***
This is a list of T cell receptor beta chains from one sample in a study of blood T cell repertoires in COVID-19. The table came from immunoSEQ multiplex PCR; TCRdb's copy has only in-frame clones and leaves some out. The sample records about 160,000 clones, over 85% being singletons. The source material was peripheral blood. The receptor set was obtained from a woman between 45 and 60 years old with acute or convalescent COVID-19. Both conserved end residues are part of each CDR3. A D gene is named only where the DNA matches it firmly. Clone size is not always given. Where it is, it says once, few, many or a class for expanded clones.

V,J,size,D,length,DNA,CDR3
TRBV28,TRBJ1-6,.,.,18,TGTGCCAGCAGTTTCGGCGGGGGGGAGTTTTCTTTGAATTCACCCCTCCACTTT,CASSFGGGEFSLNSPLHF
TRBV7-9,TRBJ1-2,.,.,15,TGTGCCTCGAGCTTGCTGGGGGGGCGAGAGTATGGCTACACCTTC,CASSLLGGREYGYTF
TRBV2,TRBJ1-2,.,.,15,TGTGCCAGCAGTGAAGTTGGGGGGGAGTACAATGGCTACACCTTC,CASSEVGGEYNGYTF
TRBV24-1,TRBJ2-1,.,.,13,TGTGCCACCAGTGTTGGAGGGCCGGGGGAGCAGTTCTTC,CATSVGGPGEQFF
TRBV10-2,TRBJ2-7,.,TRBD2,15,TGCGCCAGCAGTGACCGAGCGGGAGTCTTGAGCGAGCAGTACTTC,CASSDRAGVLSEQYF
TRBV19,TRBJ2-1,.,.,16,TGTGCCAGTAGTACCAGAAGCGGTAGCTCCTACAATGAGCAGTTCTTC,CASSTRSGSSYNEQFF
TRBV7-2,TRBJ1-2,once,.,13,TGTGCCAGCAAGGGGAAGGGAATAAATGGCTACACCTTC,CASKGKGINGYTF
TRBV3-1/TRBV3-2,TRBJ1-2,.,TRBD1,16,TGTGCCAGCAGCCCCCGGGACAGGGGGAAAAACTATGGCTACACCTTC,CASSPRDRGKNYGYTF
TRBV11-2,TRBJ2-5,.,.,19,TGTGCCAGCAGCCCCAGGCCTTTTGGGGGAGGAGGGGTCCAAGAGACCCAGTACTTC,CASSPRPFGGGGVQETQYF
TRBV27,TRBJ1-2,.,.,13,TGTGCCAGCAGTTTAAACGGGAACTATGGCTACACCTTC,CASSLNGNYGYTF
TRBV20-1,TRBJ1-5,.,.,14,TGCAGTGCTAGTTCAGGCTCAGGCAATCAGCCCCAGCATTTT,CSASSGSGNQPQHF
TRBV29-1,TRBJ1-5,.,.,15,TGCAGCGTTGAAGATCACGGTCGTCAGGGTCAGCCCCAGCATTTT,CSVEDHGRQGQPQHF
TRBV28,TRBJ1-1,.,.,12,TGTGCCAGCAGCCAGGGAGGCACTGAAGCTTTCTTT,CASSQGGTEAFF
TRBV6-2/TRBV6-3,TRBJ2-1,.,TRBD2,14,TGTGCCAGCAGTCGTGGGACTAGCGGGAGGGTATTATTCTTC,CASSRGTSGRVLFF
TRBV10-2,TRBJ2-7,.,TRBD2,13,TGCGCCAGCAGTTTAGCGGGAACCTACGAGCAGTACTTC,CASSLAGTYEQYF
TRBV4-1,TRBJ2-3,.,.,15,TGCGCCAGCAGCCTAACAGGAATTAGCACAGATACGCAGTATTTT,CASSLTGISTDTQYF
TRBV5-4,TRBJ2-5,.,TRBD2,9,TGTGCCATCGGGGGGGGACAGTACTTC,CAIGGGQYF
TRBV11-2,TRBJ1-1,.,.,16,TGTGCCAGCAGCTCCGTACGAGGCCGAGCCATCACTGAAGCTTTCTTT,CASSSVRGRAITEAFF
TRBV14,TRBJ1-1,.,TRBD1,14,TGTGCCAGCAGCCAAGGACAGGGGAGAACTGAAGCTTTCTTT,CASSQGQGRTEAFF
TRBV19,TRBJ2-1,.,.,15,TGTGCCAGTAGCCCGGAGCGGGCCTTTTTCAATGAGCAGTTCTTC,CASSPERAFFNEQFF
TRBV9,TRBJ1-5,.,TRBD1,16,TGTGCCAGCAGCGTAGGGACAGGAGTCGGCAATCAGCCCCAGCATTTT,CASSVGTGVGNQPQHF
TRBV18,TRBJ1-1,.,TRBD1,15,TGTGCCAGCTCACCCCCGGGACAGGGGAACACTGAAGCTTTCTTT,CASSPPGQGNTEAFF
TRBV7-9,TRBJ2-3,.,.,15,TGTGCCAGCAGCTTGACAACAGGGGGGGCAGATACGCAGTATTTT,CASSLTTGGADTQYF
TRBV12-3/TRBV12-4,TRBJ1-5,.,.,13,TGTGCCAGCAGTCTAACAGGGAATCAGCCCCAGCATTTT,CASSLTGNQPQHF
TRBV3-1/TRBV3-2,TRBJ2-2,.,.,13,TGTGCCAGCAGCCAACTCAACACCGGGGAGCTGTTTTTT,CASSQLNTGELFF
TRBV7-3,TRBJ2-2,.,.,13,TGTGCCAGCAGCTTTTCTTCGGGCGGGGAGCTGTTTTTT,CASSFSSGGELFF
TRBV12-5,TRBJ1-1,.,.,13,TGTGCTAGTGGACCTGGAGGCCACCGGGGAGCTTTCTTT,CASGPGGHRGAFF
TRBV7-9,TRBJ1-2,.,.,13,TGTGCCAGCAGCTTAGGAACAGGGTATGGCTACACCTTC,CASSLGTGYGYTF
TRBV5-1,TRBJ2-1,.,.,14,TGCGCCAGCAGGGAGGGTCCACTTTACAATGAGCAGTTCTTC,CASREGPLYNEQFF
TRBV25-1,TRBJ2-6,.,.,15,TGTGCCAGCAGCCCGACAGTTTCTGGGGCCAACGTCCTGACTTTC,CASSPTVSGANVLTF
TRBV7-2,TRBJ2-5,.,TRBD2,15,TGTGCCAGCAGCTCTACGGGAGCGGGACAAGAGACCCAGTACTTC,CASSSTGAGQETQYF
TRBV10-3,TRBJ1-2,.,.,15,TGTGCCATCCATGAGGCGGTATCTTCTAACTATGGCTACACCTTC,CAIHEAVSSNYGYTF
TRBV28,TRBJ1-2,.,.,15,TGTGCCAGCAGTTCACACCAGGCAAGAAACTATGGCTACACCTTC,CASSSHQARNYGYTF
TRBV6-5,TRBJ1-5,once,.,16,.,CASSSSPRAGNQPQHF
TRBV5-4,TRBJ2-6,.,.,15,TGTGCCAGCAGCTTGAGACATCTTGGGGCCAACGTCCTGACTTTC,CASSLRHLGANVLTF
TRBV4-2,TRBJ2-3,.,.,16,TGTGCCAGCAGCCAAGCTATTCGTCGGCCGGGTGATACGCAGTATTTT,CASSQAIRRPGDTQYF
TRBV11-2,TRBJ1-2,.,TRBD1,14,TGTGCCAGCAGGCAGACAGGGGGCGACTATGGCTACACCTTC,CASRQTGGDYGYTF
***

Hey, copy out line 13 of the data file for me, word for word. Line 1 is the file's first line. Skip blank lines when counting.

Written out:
TRBV20-1,TRBJ1-5,.,.,14,TGCAGTGCTAGTTCAGGCTCAGGCAATCAGCCCCAGCATTTT,CSASSGSGNQPQHF